If you think more facts is bad, then I'm afraid you are going to really hate the only option left. It involves telling more lies, just better and more manipulative lies for "our" side.
You misunderstand. It's not that facts are bad. They're incredibly important. But simply dumping a bunch of facts on people who have cultural reasons for feeling upset and angry and disenfranchised doesn't help. It's "let them eat facts." The point is that you need to actually go beyond just the facts to understand why so many people are angry -- why our government is so dysfunctional for them and people they know.
I'm legitimately curious: can you point to a single example of "the Hillary bias" because it didn't exist. I've been pretty consistent all along that she was a horrible candidate on basically every issue we care about.
I don't know why some people can't get it through their heads that just because Trump looks like a disaster, that doesn't mean I didn't also think Clinton was a disaster.
"if Techdirt is getting paid to post shit like this, they certainly don't need MY money..." *
Uh, we're not getting paid to post this. If we were, it would be announced as a sponsored post. As it is, I asked people at R Street if they were interested in writing on this topic for us, and they sent this over. I've done work with R Street in the past, and I find they do very good work on a variety of tech policy issues.
Naw... let's keep cheering for regulation. It's the American Way! Time to phone my representative!
You seem extraordinarily confused about Techdirt. We tend to view regulation as very much a last ditch effort, and only in special circumstances. We supported net neutrality rules after years of being against it, mainly because it was clear what had happened to the broadband market, which had gone from competitive to not competitive, and where you had key players openly discussing how they were going to abuse that monopoly power.
We've also supported regulation that curbs surveillance.
Either way being "for" or "against" regulation as a general principle is kind of dumb. It depends on the situation, but we've long taken the general position that regulation only makes sense in cases of market failure.
You're quick to state Comeys playing by his "own rules". When you say that you imply that he's violated some other rules, yet you never really mention what those rules are, or exactly how he violated them.
Click the links for "playing by his own rules" in the story above. There was a story earlier this summer about how the FBI isn't supposed to announce these things -- the DOJ is, so he broke that rule in doing the announcement. In the second one, there's a rule in the FBI that they not do anything that can be seen as influencing an election close to the election and he broke that rule too.
people - you've got to throw the bullshit flag on this. NOTHING happens in DC in A WEEK.
This wasn't politicians, this was FBI. And, yes, in an investigation, lots happens in a week.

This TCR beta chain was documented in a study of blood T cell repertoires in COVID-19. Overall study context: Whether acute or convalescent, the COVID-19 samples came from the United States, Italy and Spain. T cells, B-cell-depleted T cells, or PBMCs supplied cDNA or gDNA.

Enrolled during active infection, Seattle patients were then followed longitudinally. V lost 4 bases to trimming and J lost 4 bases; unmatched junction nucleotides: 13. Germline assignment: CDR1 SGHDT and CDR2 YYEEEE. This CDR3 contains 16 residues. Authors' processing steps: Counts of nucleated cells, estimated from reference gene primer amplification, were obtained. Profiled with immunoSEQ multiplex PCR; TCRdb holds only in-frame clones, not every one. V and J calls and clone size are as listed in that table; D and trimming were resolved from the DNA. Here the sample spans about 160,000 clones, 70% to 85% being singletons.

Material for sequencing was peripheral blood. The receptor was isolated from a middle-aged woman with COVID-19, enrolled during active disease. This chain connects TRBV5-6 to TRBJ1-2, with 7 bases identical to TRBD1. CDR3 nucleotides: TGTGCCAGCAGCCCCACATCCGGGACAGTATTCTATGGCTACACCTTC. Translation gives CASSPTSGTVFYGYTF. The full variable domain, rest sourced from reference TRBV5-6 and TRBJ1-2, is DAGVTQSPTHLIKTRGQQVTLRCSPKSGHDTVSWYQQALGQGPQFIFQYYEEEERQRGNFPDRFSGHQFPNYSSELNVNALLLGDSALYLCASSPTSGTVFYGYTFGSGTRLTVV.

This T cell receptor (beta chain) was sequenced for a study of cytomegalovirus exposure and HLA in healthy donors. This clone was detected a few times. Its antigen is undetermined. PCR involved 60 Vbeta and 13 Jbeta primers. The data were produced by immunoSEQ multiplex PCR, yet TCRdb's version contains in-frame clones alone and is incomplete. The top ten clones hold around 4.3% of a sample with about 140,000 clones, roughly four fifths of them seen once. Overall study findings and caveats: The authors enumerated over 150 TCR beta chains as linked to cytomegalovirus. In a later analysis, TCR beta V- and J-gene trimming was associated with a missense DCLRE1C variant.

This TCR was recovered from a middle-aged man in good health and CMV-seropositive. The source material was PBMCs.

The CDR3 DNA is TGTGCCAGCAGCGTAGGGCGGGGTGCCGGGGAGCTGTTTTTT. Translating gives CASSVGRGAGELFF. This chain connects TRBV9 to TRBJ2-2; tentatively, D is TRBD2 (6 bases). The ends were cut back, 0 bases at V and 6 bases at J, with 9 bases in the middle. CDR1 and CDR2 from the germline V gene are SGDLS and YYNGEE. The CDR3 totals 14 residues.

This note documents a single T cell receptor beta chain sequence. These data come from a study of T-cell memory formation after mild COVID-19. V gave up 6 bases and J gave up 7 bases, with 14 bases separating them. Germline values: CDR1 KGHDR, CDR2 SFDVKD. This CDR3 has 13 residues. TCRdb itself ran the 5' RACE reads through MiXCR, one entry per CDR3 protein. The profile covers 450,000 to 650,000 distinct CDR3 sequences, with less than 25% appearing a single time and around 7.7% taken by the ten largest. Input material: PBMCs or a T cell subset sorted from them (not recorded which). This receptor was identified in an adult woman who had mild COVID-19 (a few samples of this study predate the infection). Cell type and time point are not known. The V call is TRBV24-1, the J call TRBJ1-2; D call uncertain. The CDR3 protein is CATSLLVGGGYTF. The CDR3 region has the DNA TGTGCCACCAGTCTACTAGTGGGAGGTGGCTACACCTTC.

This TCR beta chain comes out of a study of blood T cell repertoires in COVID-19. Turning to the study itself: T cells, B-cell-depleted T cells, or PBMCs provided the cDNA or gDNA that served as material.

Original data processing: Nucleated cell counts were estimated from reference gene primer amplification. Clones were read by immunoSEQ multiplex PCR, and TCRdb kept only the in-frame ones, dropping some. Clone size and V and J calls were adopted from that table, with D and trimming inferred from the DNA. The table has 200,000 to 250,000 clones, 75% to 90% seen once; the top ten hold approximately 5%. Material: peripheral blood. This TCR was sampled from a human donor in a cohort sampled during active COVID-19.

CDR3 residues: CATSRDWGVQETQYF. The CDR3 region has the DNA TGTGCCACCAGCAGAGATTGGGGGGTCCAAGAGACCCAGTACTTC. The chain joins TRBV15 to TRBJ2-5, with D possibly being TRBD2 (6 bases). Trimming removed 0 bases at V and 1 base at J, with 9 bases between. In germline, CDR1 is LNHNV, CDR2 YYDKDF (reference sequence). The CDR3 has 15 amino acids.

1 day to get the subpoena.
1 day to get the disk/media/data to the bureaucrats responsible - MAYBE even to the analysts. (i.e. physically from NYC to DC, as it was a 'forensic' investigation, right?)
Why did anyone have to move anywhere? And if it was NY to DC that's an hour flight or a short Acela trip. Not long.
1 day to write the code to dedupe 650k emails.
It doesn't take that long. Such code already exists.
- all this ASSUMING the schmucks were working the weekend. another day to actually dedupe the data - and what they kill off 90% of the emails as BS or previously known?
Again, it doesn't take a day. You're adding up too much other stuff.
that still leaves 65,000 emails to proof read! in 3 or 4 days? GTFOH.
Why do you assume 65,000 emails. If all of the emails that were Hillary related were dupes, you're done. If there were just a few left over (way more likely than 65k), then it just takes a few days to look them over.
That's also assuming you already have enough people on-staff that are CLEARED TO THE LEVEL that the emails are thought to be at (i.e. S/TS/SCI, etc...)
Um. This is the FBI. They have plenty of those people.
The logistics behind this is incredibly stupid and DO NOT HAPPEN IN A WEEK!
so - 6 months to "clear" 30k emails, a week to "clear" 650k?
Nope. First of all, no one's sure of the 650k. Second, the real issue was there any Hillary emails that the FBI didn't already have. So the run a diff -- and if there aren't any new Hillary emails they're done. If there are, they just have to "clear" what's left, which could be a very small number. So, no, they didn't have to "clear" them in the same way, since it's likely that most of the Hillary emails were dupes.
Because I'm a glutton for punishment, I went and checked out this story about Soros. We've written about problems with e-voting machines for years, so if there was something there, perhaps I'd try to do a story on it.
Turns out it's not just wrong, it's laughably wrong and being passed around on conspiracy sites. If this is what you want Techdirt to cover, I've got news for you: we won't.
We don't cover bullshit like that.
Here's just one explanation of why it's bullshit, and you can check the details pretty clearly yourself if you'd like. There's nothing to it. The company is not owned by Soros (even slightly) AND the machines aren't being used in the presidential election.